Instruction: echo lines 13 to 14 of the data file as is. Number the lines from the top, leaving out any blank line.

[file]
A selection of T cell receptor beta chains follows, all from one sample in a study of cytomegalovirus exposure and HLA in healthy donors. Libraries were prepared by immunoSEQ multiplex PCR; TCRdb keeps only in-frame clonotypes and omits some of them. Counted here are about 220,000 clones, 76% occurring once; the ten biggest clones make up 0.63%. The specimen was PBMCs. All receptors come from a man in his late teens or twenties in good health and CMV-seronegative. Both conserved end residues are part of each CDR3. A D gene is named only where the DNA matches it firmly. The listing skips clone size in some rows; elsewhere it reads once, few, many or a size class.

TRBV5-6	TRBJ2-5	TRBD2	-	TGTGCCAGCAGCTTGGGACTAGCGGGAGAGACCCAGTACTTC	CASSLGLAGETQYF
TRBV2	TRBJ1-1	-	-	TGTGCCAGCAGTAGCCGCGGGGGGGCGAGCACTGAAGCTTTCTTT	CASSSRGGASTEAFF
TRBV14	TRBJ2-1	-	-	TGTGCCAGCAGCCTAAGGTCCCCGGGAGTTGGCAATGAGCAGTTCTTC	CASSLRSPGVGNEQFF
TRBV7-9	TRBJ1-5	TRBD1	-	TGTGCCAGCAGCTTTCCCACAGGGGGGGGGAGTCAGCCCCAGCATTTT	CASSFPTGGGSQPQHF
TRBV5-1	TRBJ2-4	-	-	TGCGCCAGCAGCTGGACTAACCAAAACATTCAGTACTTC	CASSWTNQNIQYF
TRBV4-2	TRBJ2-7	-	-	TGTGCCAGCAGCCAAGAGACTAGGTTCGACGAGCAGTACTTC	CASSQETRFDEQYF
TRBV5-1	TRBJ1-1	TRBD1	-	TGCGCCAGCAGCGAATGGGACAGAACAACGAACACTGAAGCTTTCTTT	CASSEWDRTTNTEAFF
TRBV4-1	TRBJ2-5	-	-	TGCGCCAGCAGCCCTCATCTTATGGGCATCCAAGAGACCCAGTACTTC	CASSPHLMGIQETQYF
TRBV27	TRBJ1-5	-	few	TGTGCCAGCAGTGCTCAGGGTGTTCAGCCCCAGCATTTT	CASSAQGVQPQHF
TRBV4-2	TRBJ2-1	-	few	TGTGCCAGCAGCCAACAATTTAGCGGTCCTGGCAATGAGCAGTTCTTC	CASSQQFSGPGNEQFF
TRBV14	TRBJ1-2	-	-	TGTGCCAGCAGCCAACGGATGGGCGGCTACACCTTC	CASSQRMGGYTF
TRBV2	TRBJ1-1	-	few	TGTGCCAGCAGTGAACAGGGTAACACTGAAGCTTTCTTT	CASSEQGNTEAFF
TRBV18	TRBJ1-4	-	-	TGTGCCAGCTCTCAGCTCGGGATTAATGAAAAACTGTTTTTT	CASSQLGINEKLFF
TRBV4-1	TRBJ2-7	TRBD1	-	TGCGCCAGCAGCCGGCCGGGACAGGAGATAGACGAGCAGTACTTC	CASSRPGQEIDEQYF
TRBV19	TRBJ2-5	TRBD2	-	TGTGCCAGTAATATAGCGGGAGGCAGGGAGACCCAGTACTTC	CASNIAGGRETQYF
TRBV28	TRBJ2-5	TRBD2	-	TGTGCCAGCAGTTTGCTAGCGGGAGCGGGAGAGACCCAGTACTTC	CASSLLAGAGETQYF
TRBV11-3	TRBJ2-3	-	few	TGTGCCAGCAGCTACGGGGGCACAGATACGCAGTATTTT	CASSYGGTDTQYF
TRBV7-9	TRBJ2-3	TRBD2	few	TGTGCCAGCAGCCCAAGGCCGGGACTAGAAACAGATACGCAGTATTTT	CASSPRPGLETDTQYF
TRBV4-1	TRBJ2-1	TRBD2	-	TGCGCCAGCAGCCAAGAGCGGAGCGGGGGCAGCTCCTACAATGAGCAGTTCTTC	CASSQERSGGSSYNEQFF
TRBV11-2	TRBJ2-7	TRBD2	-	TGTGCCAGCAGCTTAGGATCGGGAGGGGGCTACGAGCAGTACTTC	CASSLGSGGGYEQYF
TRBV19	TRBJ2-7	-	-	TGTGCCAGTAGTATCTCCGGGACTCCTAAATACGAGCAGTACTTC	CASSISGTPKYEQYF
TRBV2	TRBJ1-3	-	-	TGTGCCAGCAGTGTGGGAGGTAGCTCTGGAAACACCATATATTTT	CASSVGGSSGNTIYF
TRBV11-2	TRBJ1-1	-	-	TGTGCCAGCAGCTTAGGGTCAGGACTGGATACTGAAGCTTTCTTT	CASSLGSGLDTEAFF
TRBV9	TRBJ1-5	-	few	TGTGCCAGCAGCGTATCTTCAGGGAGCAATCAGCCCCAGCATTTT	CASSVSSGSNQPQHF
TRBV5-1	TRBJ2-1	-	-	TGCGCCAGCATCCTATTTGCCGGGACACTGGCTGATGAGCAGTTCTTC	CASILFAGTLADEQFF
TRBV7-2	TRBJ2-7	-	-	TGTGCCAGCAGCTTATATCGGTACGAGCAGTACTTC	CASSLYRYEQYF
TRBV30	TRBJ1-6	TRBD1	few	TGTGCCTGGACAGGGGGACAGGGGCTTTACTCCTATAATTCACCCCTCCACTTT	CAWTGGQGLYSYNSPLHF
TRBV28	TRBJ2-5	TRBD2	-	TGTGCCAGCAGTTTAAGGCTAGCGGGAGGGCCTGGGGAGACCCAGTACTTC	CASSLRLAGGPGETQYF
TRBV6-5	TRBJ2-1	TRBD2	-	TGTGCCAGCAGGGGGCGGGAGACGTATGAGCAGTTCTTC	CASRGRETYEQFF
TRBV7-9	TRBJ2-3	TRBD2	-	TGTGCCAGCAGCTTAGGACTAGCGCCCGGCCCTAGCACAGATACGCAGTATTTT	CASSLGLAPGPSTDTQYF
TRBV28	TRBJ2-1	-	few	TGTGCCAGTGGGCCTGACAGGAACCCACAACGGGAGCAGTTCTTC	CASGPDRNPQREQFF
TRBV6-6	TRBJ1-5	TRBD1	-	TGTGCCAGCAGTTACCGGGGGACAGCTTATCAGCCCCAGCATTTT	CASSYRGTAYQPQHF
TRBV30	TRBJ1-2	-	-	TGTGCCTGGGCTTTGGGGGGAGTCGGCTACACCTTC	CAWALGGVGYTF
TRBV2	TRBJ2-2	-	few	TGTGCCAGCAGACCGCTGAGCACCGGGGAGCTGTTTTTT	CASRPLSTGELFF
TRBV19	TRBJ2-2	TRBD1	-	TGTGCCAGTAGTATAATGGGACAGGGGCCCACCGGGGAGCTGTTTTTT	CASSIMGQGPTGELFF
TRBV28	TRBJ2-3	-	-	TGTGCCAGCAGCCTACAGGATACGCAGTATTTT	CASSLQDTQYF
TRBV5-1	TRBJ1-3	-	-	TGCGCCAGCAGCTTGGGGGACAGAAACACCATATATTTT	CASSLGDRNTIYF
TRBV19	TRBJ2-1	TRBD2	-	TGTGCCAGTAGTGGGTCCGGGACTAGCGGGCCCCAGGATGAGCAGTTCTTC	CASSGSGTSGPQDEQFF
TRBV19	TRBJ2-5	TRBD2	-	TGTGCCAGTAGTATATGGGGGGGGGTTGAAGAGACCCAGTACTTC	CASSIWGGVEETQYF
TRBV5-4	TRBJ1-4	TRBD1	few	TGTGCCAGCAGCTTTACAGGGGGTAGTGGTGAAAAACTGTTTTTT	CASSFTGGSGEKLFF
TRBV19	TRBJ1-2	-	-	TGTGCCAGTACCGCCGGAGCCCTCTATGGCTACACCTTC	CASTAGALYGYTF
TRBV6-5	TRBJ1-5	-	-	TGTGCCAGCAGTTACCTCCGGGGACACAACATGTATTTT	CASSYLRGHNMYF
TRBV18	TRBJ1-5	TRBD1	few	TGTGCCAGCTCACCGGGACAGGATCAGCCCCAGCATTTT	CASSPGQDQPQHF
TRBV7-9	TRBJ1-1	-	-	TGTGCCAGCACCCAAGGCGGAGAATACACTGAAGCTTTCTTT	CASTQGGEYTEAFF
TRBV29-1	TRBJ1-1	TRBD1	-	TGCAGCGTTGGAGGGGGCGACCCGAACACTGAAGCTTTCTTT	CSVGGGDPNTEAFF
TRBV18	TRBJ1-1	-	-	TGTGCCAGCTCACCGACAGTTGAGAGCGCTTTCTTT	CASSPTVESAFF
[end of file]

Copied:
TRBV2	TRBJ1-1	-	few	TGTGCCAGCAGTGAACAGGGTAACACTGAAGCTTTCTTT	CASSEQGNTEAFF
TRBV18	TRBJ1-4	-	-	TGTGCCAGCTCTCAGCTCGGGATTAATGAAAAACTGTTTTTT	CASSQLGINEKLFF